1911 Revolution Memorial Museum

1911 Revolution Memorial Museum ulasan, Guangzhou

1911 Revolution Memorial Museum
3.5
Komentar pengguna
Douglas M
Oleh Douglas M
Everybody Who was Anybody Gets a Mention
Agt 2020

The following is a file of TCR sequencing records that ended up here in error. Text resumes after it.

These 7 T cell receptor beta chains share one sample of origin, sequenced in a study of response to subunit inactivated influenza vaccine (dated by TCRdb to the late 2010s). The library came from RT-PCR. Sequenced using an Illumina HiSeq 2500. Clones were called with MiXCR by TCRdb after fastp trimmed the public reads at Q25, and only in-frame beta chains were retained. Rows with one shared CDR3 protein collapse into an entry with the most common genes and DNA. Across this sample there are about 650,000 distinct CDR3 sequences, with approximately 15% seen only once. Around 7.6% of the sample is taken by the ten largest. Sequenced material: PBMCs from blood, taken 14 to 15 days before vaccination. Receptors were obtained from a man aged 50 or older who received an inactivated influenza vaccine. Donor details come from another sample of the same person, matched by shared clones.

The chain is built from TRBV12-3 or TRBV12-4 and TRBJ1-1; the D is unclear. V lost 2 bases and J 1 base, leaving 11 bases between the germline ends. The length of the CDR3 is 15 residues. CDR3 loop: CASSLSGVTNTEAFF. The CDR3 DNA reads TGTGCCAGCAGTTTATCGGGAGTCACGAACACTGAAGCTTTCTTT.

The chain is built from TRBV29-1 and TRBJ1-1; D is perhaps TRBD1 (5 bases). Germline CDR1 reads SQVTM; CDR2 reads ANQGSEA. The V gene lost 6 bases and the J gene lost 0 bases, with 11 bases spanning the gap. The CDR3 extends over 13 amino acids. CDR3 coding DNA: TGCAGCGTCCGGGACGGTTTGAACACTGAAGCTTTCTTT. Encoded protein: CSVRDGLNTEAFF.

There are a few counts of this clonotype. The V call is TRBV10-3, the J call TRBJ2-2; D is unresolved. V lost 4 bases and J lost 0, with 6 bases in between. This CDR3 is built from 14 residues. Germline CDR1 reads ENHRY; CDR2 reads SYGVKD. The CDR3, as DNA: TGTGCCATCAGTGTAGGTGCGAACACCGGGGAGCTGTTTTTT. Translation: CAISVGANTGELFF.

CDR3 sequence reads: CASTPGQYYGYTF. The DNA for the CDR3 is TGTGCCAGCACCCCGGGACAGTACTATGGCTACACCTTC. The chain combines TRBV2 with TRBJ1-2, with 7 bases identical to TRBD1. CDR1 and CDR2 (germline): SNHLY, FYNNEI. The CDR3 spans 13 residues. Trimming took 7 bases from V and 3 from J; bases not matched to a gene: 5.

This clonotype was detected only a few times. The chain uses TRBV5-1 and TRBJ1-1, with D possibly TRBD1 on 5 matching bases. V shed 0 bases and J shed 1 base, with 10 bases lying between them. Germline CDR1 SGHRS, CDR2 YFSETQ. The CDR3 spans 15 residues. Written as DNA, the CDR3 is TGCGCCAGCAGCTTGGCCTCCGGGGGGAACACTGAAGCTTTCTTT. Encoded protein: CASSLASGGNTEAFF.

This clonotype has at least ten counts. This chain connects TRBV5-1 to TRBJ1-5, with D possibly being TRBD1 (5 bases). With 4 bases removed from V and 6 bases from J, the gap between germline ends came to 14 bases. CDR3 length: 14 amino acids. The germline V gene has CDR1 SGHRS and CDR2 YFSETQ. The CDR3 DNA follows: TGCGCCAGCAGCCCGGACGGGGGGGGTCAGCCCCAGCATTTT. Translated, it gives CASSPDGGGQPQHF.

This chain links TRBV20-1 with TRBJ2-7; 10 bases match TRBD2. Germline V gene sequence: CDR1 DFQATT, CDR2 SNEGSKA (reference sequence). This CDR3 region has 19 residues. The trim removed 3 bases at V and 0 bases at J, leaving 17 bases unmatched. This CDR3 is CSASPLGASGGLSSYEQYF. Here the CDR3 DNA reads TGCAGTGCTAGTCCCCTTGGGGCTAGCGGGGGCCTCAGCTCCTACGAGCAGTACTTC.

On our perambulations to other attractions on the small island of ChangZhou, Wenta Tower of Shenjing (TA reviewed July 2018) and The Former Site of Whampoa Military Academy (TA Reviewed Sept 2016), I’ve seen signs for the 1911 museum. I’m a bit of a history buff and SWMBO and I have visited any of the sites related to the revolutionary goings on here in GuangZhou, so it seemed a worthwhile place to visit. Getting there for us meant a stroll across the road and catching the No. 1 bus for the journey to University City, and then finding a No. 383 bus to take us to the museum. We alighted after an hour from the No 1 bus which runs every 30 minutes from BaiYun Shan West gate at GuangZhong Yi (GZ Chinese Medical University) bus stop and then walked back about 200 meters to the intersection and turned right and walked past another entrance to GuangZhou University of Chinese Medicine and patiently waited for 20 minutes at the GuaungZhong Yi Lu Entrance bus stop for a No. 383 bus. This bus took us to the museum, be aware the bus stop you want is ChangZhou Civic Centre. Note: As we waited for the No. 383 bus I noticed the return bus stop across the road, and just before it a petrol station which was a handy marker as most of the bus stops look the same. Note: Get a GZ travel card and top it up. Fares are around ¥2, and there’s no change for cash. Just put the card on the reader as you get on the bus, the reader will show you the fare and the balance on your card. These days you must wear a mask and have your temperature checked by the driver as you get on. When we got off the bus we were going to walk the 200 metres indicated by the big brown tourist road sign (this is for the car park and South entrance) but a helpful local pointed to the ‘local’ pedestrian North gate entrance about 50 metres away further from the bus stop. Note: like most museums it’s closed on Mondays. At the gate SWMBO had to register sort out the phone app for tracking. This foreign devil couldn’t be trusted to do such a thing. I waved my SuiKang (GZ Health Check) code resident on my mobile phone at them which amazed them and sorted things out. After screening our bags in we went at 2 o’clock. By the way, entrance is free but at the present time you’re expected to wear a face mask. The museum is a huge three-story modern building built in 2011 with no windows in any of the four flat grey walls. There are two themed exhibitions namely ‘Creating a New Era of Republic’, and ‘Cantonese Celebrities during the 1911 Revolution’. There’s a very nice leaflet available at the reception desk giving more details. As with most notices in the museum everything is in good English. There is a lift to all floors and the there’s no steps. Note: 1911 really means fifteen years before and fifteen years after 1911, so 1896 to 1926 would be a better description of the period covered. Inside the museum it’s quite gloomy and flash photograph isn’t allowed, but the displays are well it. There are thousands of photographs (some of rather grizzly executions) with captions in Chinese and English. Everybody who was anybody in one of the many revolutions throughout China between 1896 and 1926 gets a mention, sometimes more than once. Provincial and city revolutions all get a mention. Quite a few ‘scenes’ with mannequins displaying famous people which are great for selfies. There’s lots of paperwork from the era which to most Chinese is unreadable as it’s in the old script but SWMBO revels in this stuff. Anyway, SWMBO and I strolled around the museum. We noticed that we’d been to a few of the places mentioned such as the various cemeteries (HuangHuaGang 72 Martyrs, Four Martyrs’ Cemetery, GuangZhou Uprising Martyr’s Park), meeting places (GuangZhou Commune, Memorial Hall of China Communist party Third People’s Congress, 3.29 Uprising Headquarters, The Memorial Museum of Generalissimo Sun Yat-sen’s Mansion) and residences (Former residence of Jeme Tien Yow, Deng ShiChang Museum) all of which have a TA review. I must admit after an hour and one floor I was reeling from information overload and had completely lost track of who had assassinated who, who had died in prison, and how many failed revolutions Sun Yat-sen had started. However, I soldiered on just like Sun Yat-sen. SWMBO was reveling in it, informing me who was related to who. In the celebrities’ part I was more at home. I was particularly interested in Mr Feng Ru who constructed the first Chinese aeroplanes before being killed in crash in 1912. Surely a candidate for a ‘the first in China’ award. Jeme Tien Yow the railway engineer also gets a little mention (his former residence is well worth a visit). There are photos of the air-ship China which I’d never seen before, and various steam railway engines. There’s also a little about the founding of the ChangYu wine brand, cheers Zhang ZhenXun!. There’s also exhibits about founding of many industries. There’s so much! This museum is a cornucopia of information of the period 1896 to 1926. It’s not just about revolutions but social changes and the relations of China with the outside world especially Britain, Germany, America, Russia and Japan. By the way, which is not unusual in GuangDong, the Qing Dynasty get a bit of a bashing. Anyway, it took us three hours to stroll around the three floors. The museum closes at 5 o’clock which brought our visit to a rather neat conclusion. There are plenty of places to rest weary legs throughout the museum, and there are clean toilets on each floor, but there’s no café and I didn’t see any vending machines for drinks. There’s a water dispenser on the second floor where SWMBO topped up her tea flask which SWMBO said was a nice touch as no self-respecting Chinese person ventures far without a flask of tea. We came out of the museum by the North Gate, and crossed the road and turned left, walked 60 metres past the market to the bus stop and settled down to wait. Luckily the No. 383 bus came just as the heavens opened. The bus journey home was the reverse of the coming but torrential rain turned the expected one-hour journey from University City to GuangZhou into a near three hour stop-start nightmare.